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Readings: St Matthew, Apostle and Evangelist

12 September 2014

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Proverbs 3.13-18; 2 Corinthians 4.1-6; Matthew 9.9-13

O Almighty God, whose blessed Son called Matthew the tax collector to be an apostle and evangelist: give us grace to forsake the selfish pursuit of gain and the possessive love of riches that we may follow in the way of your Son Jesus Christ, who is alive and reigns with you, in the unity of the Holy Spirit, one God, now and for ever. Amen.

In chapters 8 and 9 of Matthew's Gospel, there are 13 instances when people "came", "followed", "approached", or were "brought" or "carried" to Jesus. Time after time, the initiative lay with them. Only twice did Jesus take the lead - in healing Peter's mother-in-law, and in calling Matthew. You have to wonder why. Did Jesus need Matthew, or see hidden potential in him, or know that Matthew was afraid of rejection and needed a challenging invitation?

Jesus was walking from his home town of Capernaum, which was near the frontier between territories controlled by Herod Agrippa and by Philip. Tax-collectors sat on the border, collecting duty on goods in transit (plus their own substantial rake-off, which helped to make them so hated), and possibly Jesus had seen Matthew many times.

The story makes it almost casual: Jesus was walking along, saw him, and said: "Follow me." As with Simon, Andrew, James, and John (Matthew 4.18-22), the response was instantaneous and life-changing.

In Mark and Luke, the tax-collector is called Levi; here, he is Matthew, derived from "gift of God". Perhaps whoever wrote the Gospel - scholars are divided on whether it is the same Matthew - used this name to be subtly self-referental to God's mercy in his life.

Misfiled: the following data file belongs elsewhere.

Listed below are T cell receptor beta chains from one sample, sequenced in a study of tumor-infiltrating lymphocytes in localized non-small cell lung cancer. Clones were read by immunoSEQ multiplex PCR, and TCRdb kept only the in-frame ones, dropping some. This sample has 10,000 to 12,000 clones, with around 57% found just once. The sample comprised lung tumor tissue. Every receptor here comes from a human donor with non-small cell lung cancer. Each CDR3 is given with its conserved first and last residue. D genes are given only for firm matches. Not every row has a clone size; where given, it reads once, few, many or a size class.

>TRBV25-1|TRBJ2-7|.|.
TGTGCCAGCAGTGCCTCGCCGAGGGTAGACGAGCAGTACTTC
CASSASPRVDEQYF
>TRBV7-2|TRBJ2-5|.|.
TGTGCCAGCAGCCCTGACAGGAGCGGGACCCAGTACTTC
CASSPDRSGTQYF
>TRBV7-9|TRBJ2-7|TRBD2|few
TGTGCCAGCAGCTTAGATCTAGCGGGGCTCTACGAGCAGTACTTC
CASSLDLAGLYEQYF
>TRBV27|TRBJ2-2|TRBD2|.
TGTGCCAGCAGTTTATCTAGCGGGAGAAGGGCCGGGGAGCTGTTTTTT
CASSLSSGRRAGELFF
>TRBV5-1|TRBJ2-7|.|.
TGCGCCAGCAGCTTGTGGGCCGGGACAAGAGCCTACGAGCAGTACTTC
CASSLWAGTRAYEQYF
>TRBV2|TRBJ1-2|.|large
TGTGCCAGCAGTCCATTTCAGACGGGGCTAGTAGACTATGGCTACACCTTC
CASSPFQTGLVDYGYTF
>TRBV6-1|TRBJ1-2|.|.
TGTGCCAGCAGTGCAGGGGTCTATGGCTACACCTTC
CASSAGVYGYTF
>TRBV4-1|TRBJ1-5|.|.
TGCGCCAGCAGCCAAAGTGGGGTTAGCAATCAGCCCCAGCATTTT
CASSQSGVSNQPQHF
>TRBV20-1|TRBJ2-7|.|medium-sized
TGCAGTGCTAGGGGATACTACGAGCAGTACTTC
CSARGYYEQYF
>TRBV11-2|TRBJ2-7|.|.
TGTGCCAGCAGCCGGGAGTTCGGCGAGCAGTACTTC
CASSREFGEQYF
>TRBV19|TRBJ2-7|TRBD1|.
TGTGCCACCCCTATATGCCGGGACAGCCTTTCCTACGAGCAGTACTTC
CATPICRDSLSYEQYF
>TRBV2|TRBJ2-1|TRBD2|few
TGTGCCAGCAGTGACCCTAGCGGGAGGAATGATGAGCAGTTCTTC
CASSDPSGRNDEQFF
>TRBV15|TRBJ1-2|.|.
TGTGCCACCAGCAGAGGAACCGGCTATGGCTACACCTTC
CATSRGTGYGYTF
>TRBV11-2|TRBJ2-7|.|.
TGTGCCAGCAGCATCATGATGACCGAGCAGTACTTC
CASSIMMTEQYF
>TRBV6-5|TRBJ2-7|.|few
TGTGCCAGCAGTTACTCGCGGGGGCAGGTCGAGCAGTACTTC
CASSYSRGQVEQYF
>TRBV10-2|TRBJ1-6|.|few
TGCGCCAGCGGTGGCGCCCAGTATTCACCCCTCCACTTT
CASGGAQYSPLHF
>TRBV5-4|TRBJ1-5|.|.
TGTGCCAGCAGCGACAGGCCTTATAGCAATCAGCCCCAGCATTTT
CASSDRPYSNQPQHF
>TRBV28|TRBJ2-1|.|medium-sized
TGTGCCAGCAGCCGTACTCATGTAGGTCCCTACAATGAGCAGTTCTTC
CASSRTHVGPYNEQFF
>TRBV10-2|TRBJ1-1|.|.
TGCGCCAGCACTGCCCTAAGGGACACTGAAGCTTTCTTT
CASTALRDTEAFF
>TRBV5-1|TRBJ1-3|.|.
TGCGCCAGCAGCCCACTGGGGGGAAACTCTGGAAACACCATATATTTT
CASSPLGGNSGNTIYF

Very soon, life was further upended, as this disciple became an apostle, although he never quite shook off his former identity as a tax-collector (Matthew 10.1-4). Tradition tells us that, after Jesus's resurrection, he remained in Palestine, before heading to Ethiopia, Persia, or Parthia (now north-eastern Iran), once persecution started under Herod Agrippa. He may have been martyred.

But that is jumping ahead. What happened next? Simply a meal, which is quite typical of Jesus. The guest list comprised Matthew's companions, which provoked a predicable response from the Pharisees. Jesus's retort was more stinging than in Mark and Luke because he added to his comments about being sent to call sinners: "Go and learn what this means, 'I desire mercy and not sacrifice.'"

This alludes to Proverbs (21.3): "To do righteousness and justice is more acceptable to the Lord than sacrifice," and Hosea (6.6): "I desire steadfast love and not sacrifice, the knowledge of God rather than burnt offerings."

Jesus sent the Pharisees to "go and learn". Although teachers of the law, they needed to become disciples, to learn not about the niceties of the sacrificial system, but about the practice of mercy. Before long (Matthew 12.7), Jesus was again challenging them for failing to do this - this time, for criticising his disciples: "If you had known what this means, 'I desire mercy and not sacrifice,' you would not have condemned the guiltless."

In that light, it is salutary to hear Paul, himself a Pharisee, referring to God's mercy as the catalyst for the ministry to which he was called. It took dramatic events to convert him, and he invoked the creation story and God's life-giving words "Let light shine out of darkness" to describe what happened to him, as also happened to Matthew, when God's light shone in his heart. In each case, there was a new creation. It could happen to a Pharisee, just as it could to a tax-collector.

Why did Jesus have to challenge Matthew to follow him? What stopped Matthew's coming to Jesus of his own accord, like the other people in the stories surrounding his encounter with Jesus? What stops us from following Jesus? If we ask ourselves what or who is the hardest thing that God could ask us to give up, we might find the answer.

The collect points us to the dangers of "the selfish pursuit of gain and the possessive love of riches"; and Matthew learned the truth in Proverbs that wisdom's income is better than silver, gold, or jewels; that in wisdom is a tree of life.

For some people, this is where the rubber hits the road. For others, it might be something else entirely, but "selfish pursuit" and "possessive love" are probably at the heart of what holds most of us back. So, expecting God to put a finger on where the problem might lie for us, we pray for grace, like Matthew, to follow the way of Jesus Christ.

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